What is an Electrophile?

This section will be focused on 3 questions “what is an electrophile?” “what is hyperconjugation?” and “what is a methyl shift?” But first, let’s define electrophile.

 

Electrophiles lack a lone pair of electrons and are, to some degree, electron deficient. Because one of the atoms doesn’t have all the electrons it wants, electrophiles often, but not always, carry a positive charge. For example, a carbocation, or a positive charge located on a carbon atom, is a common finding in organic chemistry electrophiles.

What is an electrophile? This image shows 2 electrophiles. Note how each is electron deficient.

 

When dealing with a carbocation, there are two important concepts to know for mechanisms: hyperconjugation and hydride shifts.

 

What is Hyperconjugation?

We will now answer the question “what is hyperconjugation?” Hyperconjugation is the stabilization of a carbocation by neighboring carbon-hydrogen or carbon-carbon bonds. In general, we look at the number of carbon-hydrogen bonds on the carbon neighboring the carbocation to assess hyperconjugation. The more carbon-hydrogen bonds in this position, the more stable the carbocation.

It therefore follows that a tertiary carbocation is more stable than a secondary carbocation, which in turn is more stable than a primary carbocation.

What is hyperconjugation? As this image shows, it is the ability of neighboring carbon-hydrogen bonds to stabilize carbocations.

Hydride shift (and methyl shift)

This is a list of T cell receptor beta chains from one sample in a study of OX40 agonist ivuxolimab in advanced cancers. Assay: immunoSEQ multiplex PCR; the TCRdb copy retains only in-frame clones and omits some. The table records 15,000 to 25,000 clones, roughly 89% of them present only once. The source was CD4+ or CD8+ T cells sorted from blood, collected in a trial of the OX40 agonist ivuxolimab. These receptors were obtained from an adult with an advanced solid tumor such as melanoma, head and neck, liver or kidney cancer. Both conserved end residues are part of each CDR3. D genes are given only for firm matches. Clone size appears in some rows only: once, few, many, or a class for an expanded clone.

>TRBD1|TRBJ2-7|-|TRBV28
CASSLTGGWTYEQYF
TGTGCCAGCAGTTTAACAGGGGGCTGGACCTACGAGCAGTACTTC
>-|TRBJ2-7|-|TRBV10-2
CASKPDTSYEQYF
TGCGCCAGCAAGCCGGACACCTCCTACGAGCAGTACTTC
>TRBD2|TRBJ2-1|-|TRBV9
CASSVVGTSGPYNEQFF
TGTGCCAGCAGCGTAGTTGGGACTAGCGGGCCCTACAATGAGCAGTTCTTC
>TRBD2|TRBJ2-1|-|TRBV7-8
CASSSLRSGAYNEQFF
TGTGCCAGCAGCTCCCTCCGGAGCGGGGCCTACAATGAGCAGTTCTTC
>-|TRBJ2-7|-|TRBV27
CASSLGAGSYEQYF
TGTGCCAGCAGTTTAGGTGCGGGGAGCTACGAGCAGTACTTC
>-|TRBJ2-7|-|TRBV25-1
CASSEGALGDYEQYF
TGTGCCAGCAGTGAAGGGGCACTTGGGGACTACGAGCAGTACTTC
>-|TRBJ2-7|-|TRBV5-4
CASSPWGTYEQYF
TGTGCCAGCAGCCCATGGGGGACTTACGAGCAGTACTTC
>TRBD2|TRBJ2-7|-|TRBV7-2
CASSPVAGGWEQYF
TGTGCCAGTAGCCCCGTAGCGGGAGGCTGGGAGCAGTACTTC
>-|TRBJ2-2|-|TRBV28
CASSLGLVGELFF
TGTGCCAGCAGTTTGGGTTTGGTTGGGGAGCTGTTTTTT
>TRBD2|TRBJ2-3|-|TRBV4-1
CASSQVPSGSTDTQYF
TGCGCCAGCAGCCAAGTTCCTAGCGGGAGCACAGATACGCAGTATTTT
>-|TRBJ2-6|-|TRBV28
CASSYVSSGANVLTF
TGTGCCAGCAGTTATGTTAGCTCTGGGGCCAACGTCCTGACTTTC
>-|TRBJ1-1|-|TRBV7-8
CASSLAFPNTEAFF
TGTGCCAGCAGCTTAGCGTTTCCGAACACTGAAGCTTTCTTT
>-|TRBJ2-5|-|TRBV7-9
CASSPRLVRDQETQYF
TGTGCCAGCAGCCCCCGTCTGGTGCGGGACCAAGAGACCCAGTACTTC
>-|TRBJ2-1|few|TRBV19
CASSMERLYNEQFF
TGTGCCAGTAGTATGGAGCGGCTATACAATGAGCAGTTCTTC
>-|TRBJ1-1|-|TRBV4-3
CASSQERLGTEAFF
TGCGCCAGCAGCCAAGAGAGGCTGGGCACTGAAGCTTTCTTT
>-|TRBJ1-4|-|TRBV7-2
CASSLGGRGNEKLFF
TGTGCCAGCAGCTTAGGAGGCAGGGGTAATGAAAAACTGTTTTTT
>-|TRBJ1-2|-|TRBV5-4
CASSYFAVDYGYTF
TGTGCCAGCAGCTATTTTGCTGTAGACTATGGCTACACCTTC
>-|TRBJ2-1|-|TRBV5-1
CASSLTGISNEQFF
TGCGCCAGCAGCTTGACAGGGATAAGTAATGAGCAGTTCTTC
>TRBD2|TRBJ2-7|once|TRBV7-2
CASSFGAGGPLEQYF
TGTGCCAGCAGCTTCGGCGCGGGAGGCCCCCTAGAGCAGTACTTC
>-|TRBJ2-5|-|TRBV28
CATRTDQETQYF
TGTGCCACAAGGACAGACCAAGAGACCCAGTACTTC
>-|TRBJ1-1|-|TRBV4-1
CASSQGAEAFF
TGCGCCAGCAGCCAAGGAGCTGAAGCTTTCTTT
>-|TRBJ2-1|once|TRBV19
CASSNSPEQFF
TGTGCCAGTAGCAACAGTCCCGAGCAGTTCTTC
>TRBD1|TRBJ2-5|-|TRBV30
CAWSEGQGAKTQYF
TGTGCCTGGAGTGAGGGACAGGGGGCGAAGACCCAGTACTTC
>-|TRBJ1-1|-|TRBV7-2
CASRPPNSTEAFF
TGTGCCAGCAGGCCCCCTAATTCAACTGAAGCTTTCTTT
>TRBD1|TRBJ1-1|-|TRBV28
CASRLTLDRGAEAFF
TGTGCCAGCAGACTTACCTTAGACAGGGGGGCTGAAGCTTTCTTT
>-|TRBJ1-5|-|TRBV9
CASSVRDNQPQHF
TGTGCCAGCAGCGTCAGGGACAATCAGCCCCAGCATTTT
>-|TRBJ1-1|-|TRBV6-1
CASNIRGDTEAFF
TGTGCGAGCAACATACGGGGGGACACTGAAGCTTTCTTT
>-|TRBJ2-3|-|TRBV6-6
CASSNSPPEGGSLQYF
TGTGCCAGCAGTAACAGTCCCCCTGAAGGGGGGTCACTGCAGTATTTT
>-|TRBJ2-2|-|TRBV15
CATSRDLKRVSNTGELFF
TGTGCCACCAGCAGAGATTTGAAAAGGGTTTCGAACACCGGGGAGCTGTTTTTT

As we just saw, carbocations prefer to have as many neighboring carbon-hydrogen bonds as possible. In fact, this is such a strong preference that hydrogen atoms, and sometimes even whole methyl groups, will shift, moving the carbocation to a more stable position. If a hydrogen moves to better stabilize the carbocation, it is called a hydride shift. If it’s a methyl group that moves, it is called a methyl shift. Take a look at the molecule below:

Picture39

The carbocation is on a secondary carbon, which is more stable than a primary carbocation but less stable than a tertiary carbocation. If a neighboring hydrogen moves via a hydride shift, the carbocation will get placed on a more stabilized tertiary carbon.

This figure shows an example of a hydride shift.

 

Keep it Simple
When drawing a hydride or methyl shift, notice that the arrows are slightly different than typical curved arrows. In a hydride or methyl shift, the tail of the arrow cuts through the bond that is moving, indicating the electrons of the bond are also moving. Some professors are strict about this while others are not, so be sure to check in with yours!

 

If there is no hydrogen available, then a methyl group can shift to try to move the carbocation to a more stable carbon.

This figure shows an example of a methyl shift.

The molecule prefers to make a hydride shift more than a methyl shift because of the large amount of energy that must be overcome for a methyl shift to occur. Therefore, methyl shifts only occur when no hydride shift is possible.